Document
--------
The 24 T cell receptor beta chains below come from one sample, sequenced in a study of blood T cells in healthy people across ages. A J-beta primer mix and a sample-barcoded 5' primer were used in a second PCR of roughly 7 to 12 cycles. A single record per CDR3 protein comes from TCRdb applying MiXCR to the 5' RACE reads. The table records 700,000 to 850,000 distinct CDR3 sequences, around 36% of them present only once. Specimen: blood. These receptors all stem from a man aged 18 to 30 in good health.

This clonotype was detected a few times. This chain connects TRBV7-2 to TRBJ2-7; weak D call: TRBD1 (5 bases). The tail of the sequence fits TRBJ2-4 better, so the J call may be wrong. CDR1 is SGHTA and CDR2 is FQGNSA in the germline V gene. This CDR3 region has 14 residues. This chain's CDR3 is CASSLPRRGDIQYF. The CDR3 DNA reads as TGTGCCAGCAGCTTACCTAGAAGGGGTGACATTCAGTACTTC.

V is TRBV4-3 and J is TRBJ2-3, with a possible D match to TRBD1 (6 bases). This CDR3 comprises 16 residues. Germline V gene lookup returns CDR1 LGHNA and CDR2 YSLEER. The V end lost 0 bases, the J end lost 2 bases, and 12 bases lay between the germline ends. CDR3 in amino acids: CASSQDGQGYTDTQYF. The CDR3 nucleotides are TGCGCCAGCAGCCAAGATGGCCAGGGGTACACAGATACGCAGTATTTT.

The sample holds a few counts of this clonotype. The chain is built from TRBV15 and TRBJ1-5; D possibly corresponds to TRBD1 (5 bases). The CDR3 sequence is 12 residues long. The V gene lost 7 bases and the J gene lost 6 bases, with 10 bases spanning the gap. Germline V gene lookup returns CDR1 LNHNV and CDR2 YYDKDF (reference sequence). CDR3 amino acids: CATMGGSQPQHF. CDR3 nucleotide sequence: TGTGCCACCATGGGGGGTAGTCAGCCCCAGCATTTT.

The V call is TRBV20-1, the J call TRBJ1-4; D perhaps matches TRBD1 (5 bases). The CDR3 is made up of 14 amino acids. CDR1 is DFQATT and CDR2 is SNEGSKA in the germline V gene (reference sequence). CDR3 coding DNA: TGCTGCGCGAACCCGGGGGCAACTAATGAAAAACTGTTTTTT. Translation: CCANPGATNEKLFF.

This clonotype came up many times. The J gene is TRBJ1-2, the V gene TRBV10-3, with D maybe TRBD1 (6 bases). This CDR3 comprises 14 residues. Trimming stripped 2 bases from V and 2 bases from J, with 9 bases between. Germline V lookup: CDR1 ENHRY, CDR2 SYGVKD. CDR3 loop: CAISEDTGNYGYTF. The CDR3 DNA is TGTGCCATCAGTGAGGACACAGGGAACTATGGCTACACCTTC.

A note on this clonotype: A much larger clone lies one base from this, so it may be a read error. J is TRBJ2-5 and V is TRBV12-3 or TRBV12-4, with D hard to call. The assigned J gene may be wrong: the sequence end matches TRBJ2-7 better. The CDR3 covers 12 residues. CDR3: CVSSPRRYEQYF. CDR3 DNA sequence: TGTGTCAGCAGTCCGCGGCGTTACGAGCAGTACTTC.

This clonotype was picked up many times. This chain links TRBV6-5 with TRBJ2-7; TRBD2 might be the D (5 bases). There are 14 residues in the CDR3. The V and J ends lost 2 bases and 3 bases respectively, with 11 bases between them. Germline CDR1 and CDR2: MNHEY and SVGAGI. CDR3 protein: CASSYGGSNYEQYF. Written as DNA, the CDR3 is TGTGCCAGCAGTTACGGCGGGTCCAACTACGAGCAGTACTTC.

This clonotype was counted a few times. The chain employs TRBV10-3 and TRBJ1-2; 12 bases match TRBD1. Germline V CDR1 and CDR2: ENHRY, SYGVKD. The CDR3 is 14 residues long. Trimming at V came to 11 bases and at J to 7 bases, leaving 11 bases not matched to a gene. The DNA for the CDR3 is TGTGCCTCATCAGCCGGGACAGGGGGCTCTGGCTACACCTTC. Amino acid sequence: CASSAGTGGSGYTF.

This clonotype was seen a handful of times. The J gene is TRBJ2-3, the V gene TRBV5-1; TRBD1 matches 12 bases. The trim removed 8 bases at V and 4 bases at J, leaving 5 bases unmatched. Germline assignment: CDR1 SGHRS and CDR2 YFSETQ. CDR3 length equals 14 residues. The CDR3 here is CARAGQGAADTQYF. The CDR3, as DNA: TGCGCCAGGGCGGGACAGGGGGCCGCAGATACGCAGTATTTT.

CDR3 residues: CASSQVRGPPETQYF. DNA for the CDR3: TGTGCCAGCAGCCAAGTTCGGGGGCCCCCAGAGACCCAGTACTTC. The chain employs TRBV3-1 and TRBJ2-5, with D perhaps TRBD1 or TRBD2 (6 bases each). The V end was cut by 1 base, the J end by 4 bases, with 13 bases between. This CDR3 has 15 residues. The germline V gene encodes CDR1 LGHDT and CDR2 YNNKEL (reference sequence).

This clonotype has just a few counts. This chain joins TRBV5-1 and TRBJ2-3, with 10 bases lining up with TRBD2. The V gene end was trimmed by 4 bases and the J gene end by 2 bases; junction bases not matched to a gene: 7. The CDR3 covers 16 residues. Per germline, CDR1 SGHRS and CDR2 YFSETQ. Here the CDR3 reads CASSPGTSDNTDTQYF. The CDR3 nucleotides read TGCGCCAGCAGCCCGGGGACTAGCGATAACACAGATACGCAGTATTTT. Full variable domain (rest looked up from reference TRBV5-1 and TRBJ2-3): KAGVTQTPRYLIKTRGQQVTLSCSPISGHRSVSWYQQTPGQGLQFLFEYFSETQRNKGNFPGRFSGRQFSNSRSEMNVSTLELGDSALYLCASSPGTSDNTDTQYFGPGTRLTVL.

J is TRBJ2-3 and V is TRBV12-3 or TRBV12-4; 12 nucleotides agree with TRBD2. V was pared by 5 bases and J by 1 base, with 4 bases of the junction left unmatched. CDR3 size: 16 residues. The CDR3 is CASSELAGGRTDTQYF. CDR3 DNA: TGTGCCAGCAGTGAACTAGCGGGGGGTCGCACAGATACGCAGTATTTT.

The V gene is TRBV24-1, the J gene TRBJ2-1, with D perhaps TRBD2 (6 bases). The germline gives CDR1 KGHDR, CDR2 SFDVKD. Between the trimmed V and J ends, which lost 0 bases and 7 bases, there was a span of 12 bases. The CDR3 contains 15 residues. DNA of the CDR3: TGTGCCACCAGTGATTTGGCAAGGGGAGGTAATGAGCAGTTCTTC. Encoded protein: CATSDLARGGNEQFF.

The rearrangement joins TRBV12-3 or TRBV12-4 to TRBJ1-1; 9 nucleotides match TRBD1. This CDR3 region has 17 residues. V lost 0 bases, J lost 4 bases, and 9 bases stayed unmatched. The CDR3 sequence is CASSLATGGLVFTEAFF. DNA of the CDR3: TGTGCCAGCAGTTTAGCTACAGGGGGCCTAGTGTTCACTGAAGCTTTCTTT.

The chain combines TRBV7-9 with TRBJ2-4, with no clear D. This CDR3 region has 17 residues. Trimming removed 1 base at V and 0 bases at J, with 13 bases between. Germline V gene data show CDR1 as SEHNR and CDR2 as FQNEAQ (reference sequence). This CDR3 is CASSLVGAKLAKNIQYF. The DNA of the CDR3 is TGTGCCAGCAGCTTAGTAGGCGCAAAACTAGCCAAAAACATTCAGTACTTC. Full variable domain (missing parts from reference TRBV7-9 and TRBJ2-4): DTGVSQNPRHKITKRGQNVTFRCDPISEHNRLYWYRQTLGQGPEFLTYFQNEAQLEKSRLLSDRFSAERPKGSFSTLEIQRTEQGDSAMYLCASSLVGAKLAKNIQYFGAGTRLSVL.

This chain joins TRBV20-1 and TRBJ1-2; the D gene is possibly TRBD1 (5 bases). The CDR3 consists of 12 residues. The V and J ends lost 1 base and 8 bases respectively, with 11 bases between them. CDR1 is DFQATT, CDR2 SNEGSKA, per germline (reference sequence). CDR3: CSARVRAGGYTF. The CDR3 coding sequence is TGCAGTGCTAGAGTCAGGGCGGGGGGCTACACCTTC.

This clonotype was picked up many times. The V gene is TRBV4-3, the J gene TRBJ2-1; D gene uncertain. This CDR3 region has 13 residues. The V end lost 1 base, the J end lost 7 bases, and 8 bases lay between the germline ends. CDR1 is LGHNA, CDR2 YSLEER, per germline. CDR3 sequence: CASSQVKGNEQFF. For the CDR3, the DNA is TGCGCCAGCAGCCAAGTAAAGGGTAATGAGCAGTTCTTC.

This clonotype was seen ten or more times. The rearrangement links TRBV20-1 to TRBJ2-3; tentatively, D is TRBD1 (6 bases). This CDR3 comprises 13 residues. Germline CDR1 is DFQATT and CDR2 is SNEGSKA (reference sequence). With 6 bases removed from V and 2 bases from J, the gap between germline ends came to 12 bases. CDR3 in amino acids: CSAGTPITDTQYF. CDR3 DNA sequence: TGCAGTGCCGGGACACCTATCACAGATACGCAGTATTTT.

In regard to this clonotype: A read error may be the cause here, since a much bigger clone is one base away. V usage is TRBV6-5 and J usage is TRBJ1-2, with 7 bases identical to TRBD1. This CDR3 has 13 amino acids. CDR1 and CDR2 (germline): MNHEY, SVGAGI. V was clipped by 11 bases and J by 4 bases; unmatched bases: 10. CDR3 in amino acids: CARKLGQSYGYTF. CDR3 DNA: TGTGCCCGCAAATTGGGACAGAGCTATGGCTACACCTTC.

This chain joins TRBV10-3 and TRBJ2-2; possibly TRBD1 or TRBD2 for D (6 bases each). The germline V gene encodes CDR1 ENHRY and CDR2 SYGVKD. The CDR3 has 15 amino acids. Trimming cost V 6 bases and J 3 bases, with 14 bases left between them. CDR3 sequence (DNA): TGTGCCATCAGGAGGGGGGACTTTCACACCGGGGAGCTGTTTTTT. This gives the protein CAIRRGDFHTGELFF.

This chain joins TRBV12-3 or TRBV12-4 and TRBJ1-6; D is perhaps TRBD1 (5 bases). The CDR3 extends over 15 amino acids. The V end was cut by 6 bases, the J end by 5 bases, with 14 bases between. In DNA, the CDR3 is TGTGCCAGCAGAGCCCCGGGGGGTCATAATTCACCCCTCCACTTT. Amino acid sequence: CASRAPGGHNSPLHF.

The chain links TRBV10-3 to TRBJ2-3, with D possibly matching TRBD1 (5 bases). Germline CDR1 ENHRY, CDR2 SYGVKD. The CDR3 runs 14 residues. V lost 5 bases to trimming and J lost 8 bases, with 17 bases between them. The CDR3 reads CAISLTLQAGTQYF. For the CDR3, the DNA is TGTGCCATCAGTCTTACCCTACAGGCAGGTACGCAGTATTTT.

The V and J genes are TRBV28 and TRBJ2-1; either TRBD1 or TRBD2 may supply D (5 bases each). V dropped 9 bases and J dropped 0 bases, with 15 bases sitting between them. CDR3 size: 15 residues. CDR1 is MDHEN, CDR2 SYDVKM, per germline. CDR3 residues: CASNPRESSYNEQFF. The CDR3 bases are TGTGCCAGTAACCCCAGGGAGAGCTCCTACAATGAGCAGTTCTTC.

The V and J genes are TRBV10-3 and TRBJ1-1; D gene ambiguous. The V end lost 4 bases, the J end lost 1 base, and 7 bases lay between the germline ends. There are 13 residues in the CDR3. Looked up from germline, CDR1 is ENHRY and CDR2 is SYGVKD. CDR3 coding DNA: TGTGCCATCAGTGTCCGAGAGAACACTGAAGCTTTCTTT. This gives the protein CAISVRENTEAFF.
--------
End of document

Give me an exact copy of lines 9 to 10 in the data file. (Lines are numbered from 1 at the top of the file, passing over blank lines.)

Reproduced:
This clonotype was counted a few times. The chain employs TRBV10-3 and TRBJ1-2; 12 bases match TRBD1. Germline V CDR1 and CDR2: ENHRY, SYGVKD. The CDR3 is 14 residues long. Trimming at V came to 11 bases and at J to 7 bases, leaving 11 bases not matched to a gene. The DNA for the CDR3 is TGTGCCTCATCAGCCGGGACAGGGGGCTCTGGCTACACCTTC. Amino acid sequence: CASSAGTGGSGYTF.

This clonotype was seen a handful of times. The J gene is TRBJ2-3, the V gene TRBV5-1; TRBD1 matches 12 bases. The trim removed 8 bases at V and 4 bases at J, leaving 5 bases unmatched. Germline assignment: CDR1 SGHRS and CDR2 YFSETQ. CDR3 length equals 14 residues. The CDR3 here is CARAGQGAADTQYF. The CDR3, as DNA: TGCGCCAGGGCGGGACAGGGGGCCGCAGATACGCAGTATTTT.